Morphology, Morphometrics, and Molecular Characterization of Bryophrya gemmea n. sp. (Ciliophora, Colpodea): Implications for the Phylogeny and Evolutionary Scenario for the Formation of Oral Ciliature in the Order Colpodida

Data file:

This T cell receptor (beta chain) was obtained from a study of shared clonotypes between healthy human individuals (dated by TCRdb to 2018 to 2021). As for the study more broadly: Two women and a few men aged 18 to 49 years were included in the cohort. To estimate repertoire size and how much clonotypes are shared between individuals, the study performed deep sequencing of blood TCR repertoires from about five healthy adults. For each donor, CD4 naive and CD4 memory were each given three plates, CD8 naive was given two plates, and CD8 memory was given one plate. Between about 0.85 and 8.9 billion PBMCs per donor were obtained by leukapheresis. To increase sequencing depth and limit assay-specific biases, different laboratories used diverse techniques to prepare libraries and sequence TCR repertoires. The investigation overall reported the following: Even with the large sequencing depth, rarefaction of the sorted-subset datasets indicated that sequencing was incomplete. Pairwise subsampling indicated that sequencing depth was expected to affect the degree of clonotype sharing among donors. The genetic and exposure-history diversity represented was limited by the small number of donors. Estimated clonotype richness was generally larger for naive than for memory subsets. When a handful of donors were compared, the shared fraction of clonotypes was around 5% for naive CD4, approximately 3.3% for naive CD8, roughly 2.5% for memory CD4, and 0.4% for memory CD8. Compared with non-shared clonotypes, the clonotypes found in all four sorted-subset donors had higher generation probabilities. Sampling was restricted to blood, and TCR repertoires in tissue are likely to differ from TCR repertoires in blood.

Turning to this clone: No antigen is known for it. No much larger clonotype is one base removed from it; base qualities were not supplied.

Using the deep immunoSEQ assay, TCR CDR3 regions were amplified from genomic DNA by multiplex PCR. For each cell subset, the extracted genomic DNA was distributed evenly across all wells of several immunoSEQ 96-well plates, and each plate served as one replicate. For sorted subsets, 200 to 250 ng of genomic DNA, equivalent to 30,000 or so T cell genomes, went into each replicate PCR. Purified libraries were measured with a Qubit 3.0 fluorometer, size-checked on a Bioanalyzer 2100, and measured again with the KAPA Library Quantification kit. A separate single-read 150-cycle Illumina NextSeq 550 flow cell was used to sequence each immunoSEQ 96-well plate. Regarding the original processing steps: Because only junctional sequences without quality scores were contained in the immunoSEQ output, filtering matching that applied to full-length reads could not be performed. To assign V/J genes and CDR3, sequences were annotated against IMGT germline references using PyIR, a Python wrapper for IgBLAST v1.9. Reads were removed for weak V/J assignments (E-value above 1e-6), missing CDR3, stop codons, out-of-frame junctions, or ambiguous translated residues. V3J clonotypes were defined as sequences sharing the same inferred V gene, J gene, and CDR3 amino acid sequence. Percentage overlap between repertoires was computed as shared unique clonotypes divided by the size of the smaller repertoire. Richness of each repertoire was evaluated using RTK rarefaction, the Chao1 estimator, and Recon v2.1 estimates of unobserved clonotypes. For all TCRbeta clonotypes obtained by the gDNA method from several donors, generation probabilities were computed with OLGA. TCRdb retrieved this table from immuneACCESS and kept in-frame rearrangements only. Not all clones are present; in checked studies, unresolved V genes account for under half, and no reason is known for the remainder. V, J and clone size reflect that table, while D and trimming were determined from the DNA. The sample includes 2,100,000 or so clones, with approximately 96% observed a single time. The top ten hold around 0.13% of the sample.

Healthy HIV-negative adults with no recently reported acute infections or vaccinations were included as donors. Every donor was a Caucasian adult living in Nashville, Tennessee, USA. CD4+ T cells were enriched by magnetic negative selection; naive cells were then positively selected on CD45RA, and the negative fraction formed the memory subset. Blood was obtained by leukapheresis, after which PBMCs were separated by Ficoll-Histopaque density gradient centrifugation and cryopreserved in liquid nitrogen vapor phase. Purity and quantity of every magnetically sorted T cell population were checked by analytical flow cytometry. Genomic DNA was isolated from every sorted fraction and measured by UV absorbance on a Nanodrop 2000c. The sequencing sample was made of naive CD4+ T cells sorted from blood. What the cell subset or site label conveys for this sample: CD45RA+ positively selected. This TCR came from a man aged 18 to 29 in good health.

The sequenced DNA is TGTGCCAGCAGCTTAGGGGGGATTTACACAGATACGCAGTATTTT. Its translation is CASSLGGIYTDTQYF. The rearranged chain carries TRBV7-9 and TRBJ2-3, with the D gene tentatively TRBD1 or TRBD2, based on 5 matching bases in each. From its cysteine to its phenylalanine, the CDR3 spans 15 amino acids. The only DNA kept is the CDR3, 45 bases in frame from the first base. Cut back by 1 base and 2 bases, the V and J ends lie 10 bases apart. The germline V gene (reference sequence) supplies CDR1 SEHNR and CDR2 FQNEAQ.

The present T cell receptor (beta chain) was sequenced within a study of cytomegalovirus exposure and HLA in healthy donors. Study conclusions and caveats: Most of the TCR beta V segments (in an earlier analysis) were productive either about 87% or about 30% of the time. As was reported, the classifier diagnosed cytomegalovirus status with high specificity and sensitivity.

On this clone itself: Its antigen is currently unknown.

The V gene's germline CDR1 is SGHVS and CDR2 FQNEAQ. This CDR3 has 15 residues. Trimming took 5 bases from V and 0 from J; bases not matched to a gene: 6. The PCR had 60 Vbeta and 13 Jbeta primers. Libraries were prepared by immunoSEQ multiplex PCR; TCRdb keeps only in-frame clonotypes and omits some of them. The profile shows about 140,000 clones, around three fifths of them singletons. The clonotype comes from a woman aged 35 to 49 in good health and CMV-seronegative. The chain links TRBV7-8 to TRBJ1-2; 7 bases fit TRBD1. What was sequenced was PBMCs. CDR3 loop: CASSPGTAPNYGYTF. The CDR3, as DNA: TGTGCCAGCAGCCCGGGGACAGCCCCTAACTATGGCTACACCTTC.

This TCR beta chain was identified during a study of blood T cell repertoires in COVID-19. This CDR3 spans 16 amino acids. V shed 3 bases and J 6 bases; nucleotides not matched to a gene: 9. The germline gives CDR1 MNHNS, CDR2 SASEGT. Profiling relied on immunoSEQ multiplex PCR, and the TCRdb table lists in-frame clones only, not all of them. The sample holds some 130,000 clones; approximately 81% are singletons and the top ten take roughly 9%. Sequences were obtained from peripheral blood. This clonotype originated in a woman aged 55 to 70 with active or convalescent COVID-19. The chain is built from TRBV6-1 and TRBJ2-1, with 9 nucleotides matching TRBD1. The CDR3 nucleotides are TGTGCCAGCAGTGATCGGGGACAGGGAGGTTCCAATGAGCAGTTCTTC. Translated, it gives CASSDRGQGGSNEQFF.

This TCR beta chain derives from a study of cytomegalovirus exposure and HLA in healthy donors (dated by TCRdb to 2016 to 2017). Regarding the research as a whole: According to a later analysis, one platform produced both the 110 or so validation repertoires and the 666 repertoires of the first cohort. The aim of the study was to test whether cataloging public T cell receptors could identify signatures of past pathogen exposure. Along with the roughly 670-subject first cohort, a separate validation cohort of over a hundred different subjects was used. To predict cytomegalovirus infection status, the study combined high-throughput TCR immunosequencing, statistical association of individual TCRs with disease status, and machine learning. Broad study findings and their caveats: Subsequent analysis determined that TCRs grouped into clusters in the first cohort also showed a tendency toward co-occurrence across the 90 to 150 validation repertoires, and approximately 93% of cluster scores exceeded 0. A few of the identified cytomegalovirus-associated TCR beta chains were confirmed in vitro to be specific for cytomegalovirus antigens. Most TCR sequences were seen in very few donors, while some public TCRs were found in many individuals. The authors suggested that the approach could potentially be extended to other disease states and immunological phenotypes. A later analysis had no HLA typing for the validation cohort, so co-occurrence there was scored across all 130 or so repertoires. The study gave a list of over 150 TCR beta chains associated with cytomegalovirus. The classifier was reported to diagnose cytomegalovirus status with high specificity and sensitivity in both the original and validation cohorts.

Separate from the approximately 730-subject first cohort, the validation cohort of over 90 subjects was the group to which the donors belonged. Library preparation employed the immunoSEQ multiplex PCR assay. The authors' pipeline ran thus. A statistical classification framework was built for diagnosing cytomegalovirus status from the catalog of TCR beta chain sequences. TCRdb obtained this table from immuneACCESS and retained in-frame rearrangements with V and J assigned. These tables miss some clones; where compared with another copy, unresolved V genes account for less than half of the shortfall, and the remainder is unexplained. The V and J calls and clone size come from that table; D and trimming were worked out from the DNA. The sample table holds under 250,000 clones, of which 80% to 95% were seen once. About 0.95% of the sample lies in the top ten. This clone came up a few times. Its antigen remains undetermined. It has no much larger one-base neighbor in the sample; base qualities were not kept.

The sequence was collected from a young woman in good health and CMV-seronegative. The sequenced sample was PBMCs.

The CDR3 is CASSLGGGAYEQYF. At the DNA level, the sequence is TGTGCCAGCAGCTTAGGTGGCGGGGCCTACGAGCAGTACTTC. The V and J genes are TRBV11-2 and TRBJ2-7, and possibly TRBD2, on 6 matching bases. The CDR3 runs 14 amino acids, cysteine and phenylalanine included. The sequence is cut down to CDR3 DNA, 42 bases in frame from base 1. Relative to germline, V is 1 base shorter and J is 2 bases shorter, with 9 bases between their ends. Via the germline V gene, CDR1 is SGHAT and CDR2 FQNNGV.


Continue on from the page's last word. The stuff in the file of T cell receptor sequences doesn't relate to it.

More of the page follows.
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We studied the morphology, morphometry, resting, and reproductive cysts, as well as the molecular phylogeny of Bryophrya gemmea n. sp., a colpodid ciliate that was discovered in ephemeral puddles in Idaho, northwest United States. This new species is distinguished from congeners by the irregularly pentagonal adoral organelles, four to five vestibular kineties, the single micronucleus, and one to three rows of brightly refractive protuberant interkinetal cortical granules to the right of the preoral suture. Resting cysts have two distinct membranes and an outer mucous coat. As typical for most colpodids, reproduction occurs in division cysts but details of ontogenesis are unknown. The 18S rRNA gene sequence shows only weak support for the phylogenetic relationship between Bryophrya and the bryophryid genus Notoxoma previously inferred from morphologic characters. Further, our molecular phylogenies classify bryophryids rather basal within the order Colpodida, not supporting ordinal status suggested by morphologists. Based on molecular data and morphologic characters, the colpodid genus Ilsiella is removed from the family Marynidae and placed in a new family, Ilsiellidae. Considering the molecular data, an evolutionary scenario for the formation of colpodid oral structures from a cyrtolophosidid ancestor through a bryophryid intermediate is proposed.